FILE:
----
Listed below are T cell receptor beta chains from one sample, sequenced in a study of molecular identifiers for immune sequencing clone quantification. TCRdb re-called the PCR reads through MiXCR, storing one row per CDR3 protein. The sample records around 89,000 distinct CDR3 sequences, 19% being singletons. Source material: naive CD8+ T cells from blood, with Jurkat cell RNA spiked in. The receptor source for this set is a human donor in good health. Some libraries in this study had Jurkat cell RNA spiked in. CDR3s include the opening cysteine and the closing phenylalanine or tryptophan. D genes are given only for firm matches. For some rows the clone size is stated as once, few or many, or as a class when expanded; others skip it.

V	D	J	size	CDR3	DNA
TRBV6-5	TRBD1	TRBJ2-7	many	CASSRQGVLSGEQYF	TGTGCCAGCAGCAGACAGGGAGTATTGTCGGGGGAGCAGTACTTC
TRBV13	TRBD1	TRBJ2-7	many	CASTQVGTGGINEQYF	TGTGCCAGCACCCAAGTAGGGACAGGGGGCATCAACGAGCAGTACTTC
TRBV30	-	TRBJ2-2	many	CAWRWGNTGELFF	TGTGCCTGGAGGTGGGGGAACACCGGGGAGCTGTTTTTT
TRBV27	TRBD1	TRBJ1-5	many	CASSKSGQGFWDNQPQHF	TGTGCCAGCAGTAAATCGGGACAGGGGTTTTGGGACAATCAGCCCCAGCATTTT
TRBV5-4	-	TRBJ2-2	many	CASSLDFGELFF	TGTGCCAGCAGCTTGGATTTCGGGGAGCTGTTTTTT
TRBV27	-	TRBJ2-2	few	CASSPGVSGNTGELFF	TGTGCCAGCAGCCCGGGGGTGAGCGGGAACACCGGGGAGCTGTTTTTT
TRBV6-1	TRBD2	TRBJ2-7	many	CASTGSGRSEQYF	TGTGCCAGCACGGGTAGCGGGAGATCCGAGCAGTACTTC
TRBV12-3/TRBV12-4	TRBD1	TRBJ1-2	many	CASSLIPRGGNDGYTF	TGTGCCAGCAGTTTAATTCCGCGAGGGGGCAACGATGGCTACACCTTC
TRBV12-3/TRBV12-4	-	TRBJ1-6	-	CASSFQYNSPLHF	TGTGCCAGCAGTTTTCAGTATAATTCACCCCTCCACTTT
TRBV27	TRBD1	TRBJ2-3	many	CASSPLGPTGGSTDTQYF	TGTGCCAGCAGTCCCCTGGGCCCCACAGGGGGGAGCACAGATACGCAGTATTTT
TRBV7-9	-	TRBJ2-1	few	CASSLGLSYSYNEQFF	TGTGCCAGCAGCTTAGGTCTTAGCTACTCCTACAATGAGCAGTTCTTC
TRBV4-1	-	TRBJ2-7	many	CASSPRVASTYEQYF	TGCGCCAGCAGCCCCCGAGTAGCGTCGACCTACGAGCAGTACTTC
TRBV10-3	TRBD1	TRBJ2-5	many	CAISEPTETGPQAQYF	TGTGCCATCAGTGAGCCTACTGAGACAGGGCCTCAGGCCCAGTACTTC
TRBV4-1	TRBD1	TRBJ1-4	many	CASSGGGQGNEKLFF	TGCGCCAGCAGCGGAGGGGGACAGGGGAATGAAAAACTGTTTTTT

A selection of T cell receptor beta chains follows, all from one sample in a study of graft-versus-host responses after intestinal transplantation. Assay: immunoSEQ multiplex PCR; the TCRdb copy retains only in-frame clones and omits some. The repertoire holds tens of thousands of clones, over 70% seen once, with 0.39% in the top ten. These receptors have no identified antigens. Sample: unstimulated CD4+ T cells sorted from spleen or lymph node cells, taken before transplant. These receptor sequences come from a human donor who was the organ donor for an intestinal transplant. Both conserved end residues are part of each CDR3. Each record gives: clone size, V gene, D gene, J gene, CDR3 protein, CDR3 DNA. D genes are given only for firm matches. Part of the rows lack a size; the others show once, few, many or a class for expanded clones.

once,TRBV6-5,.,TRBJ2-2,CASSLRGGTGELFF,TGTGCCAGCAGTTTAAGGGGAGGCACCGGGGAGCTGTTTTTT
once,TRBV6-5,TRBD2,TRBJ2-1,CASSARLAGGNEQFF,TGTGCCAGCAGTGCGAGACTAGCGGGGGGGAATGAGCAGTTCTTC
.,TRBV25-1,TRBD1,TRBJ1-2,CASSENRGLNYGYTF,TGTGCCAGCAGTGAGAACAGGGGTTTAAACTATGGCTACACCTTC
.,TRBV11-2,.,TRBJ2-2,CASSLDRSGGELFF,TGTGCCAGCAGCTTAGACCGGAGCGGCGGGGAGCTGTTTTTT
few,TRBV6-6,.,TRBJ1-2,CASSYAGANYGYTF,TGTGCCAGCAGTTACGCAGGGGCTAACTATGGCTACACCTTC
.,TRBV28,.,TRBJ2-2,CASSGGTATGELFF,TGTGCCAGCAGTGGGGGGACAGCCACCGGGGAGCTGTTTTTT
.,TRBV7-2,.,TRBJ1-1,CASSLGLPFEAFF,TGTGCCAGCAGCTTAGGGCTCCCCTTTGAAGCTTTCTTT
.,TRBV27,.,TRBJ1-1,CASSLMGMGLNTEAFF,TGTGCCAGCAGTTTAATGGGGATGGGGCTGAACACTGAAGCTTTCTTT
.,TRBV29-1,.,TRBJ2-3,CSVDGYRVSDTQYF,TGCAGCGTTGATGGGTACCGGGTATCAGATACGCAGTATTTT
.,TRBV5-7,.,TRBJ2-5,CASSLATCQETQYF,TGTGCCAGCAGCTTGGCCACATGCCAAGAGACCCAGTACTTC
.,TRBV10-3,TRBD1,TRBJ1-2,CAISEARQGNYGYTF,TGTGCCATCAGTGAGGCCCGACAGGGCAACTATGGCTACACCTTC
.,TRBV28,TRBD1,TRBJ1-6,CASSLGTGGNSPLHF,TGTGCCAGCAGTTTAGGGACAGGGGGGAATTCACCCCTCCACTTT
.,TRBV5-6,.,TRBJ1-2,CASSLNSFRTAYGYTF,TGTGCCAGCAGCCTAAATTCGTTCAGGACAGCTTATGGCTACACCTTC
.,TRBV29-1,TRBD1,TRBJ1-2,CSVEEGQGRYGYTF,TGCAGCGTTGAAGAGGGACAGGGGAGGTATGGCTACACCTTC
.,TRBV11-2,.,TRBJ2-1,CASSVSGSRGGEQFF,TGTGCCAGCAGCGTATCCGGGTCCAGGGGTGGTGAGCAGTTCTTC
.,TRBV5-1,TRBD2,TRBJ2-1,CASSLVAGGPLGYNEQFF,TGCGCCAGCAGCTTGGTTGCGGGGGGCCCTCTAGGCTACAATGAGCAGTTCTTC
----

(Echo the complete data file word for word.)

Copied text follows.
Listed below are T cell receptor beta chains from one sample, sequenced in a study of molecular identifiers for immune sequencing clone quantification. TCRdb re-called the PCR reads through MiXCR, storing one row per CDR3 protein. The sample records around 89,000 distinct CDR3 sequences, 19% being singletons. Source material: naive CD8+ T cells from blood, with Jurkat cell RNA spiked in. The receptor source for this set is a human donor in good health. Some libraries in this study had Jurkat cell RNA spiked in. CDR3s include the opening cysteine and the closing phenylalanine or tryptophan. D genes are given only for firm matches. For some rows the clone size is stated as once, few or many, or as a class when expanded; others skip it.

V	D	J	size	CDR3	DNA
TRBV6-5	TRBD1	TRBJ2-7	many	CASSRQGVLSGEQYF	TGTGCCAGCAGCAGACAGGGAGTATTGTCGGGGGAGCAGTACTTC
TRBV13	TRBD1	TRBJ2-7	many	CASTQVGTGGINEQYF	TGTGCCAGCACCCAAGTAGGGACAGGGGGCATCAACGAGCAGTACTTC
TRBV30	-	TRBJ2-2	many	CAWRWGNTGELFF	TGTGCCTGGAGGTGGGGGAACACCGGGGAGCTGTTTTTT
TRBV27	TRBD1	TRBJ1-5	many	CASSKSGQGFWDNQPQHF	TGTGCCAGCAGTAAATCGGGACAGGGGTTTTGGGACAATCAGCCCCAGCATTTT
TRBV5-4	-	TRBJ2-2	many	CASSLDFGELFF	TGTGCCAGCAGCTTGGATTTCGGGGAGCTGTTTTTT
TRBV27	-	TRBJ2-2	few	CASSPGVSGNTGELFF	TGTGCCAGCAGCCCGGGGGTGAGCGGGAACACCGGGGAGCTGTTTTTT
TRBV6-1	TRBD2	TRBJ2-7	many	CASTGSGRSEQYF	TGTGCCAGCACGGGTAGCGGGAGATCCGAGCAGTACTTC
TRBV12-3/TRBV12-4	TRBD1	TRBJ1-2	many	CASSLIPRGGNDGYTF	TGTGCCAGCAGTTTAATTCCGCGAGGGGGCAACGATGGCTACACCTTC
TRBV12-3/TRBV12-4	-	TRBJ1-6	-	CASSFQYNSPLHF	TGTGCCAGCAGTTTTCAGTATAATTCACCCCTCCACTTT
TRBV27	TRBD1	TRBJ2-3	many	CASSPLGPTGGSTDTQYF	TGTGCCAGCAGTCCCCTGGGCCCCACAGGGGGGAGCACAGATACGCAGTATTTT
TRBV7-9	-	TRBJ2-1	few	CASSLGLSYSYNEQFF	TGTGCCAGCAGCTTAGGTCTTAGCTACTCCTACAATGAGCAGTTCTTC
TRBV4-1	-	TRBJ2-7	many	CASSPRVASTYEQYF	TGCGCCAGCAGCCCCCGAGTAGCGTCGACCTACGAGCAGTACTTC
TRBV10-3	TRBD1	TRBJ2-5	many	CAISEPTETGPQAQYF	TGTGCCATCAGTGAGCCTACTGAGACAGGGCCTCAGGCCCAGTACTTC
TRBV4-1	TRBD1	TRBJ1-4	many	CASSGGGQGNEKLFF	TGCGCCAGCAGCGGAGGGGGACAGGGGAATGAAAAACTGTTTTTT

A selection of T cell receptor beta chains follows, all from one sample in a study of graft-versus-host responses after intestinal transplantation. Assay: immunoSEQ multiplex PCR; the TCRdb copy retains only in-frame clones and omits some. The repertoire holds tens of thousands of clones, over 70% seen once, with 0.39% in the top ten. These receptors have no identified antigens. Sample: unstimulated CD4+ T cells sorted from spleen or lymph node cells, taken before transplant. These receptor sequences come from a human donor who was the organ donor for an intestinal transplant. Both conserved end residues are part of each CDR3. Each record gives: clone size, V gene, D gene, J gene, CDR3 protein, CDR3 DNA. D genes are given only for firm matches. Part of the rows lack a size; the others show once, few, many or a class for expanded clones.

once,TRBV6-5,.,TRBJ2-2,CASSLRGGTGELFF,TGTGCCAGCAGTTTAAGGGGAGGCACCGGGGAGCTGTTTTTT
once,TRBV6-5,TRBD2,TRBJ2-1,CASSARLAGGNEQFF,TGTGCCAGCAGTGCGAGACTAGCGGGGGGGAATGAGCAGTTCTTC
.,TRBV25-1,TRBD1,TRBJ1-2,CASSENRGLNYGYTF,TGTGCCAGCAGTGAGAACAGGGGTTTAAACTATGGCTACACCTTC
.,TRBV11-2,.,TRBJ2-2,CASSLDRSGGELFF,TGTGCCAGCAGCTTAGACCGGAGCGGCGGGGAGCTGTTTTTT
few,TRBV6-6,.,TRBJ1-2,CASSYAGANYGYTF,TGTGCCAGCAGTTACGCAGGGGCTAACTATGGCTACACCTTC
.,TRBV28,.,TRBJ2-2,CASSGGTATGELFF,TGTGCCAGCAGTGGGGGGACAGCCACCGGGGAGCTGTTTTTT
.,TRBV7-2,.,TRBJ1-1,CASSLGLPFEAFF,TGTGCCAGCAGCTTAGGGCTCCCCTTTGAAGCTTTCTTT
.,TRBV27,.,TRBJ1-1,CASSLMGMGLNTEAFF,TGTGCCAGCAGTTTAATGGGGATGGGGCTGAACACTGAAGCTTTCTTT
.,TRBV29-1,.,TRBJ2-3,CSVDGYRVSDTQYF,TGCAGCGTTGATGGGTACCGGGTATCAGATACGCAGTATTTT
.,TRBV5-7,.,TRBJ2-5,CASSLATCQETQYF,TGTGCCAGCAGCTTGGCCACATGCCAAGAGACCCAGTACTTC
.,TRBV10-3,TRBD1,TRBJ1-2,CAISEARQGNYGYTF,TGTGCCATCAGTGAGGCCCGACAGGGCAACTATGGCTACACCTTC
.,TRBV28,TRBD1,TRBJ1-6,CASSLGTGGNSPLHF,TGTGCCAGCAGTTTAGGGACAGGGGGGAATTCACCCCTCCACTTT
.,TRBV5-6,.,TRBJ1-2,CASSLNSFRTAYGYTF,TGTGCCAGCAGCCTAAATTCGTTCAGGACAGCTTATGGCTACACCTTC
.,TRBV29-1,TRBD1,TRBJ1-2,CSVEEGQGRYGYTF,TGCAGCGTTGAAGAGGGACAGGGGAGGTATGGCTACACCTTC
.,TRBV11-2,.,TRBJ2-1,CASSVSGSRGGEQFF,TGTGCCAGCAGCGTATCCGGGTCCAGGGGTGGTGAGCAGTTCTTC
.,TRBV5-1,TRBD2,TRBJ2-1,CASSLVAGGPLGYNEQFF,TGCGCCAGCAGCTTGGTTGCGGGGGGCCCTCTAGGCTACAATGAGCAGTTCTTC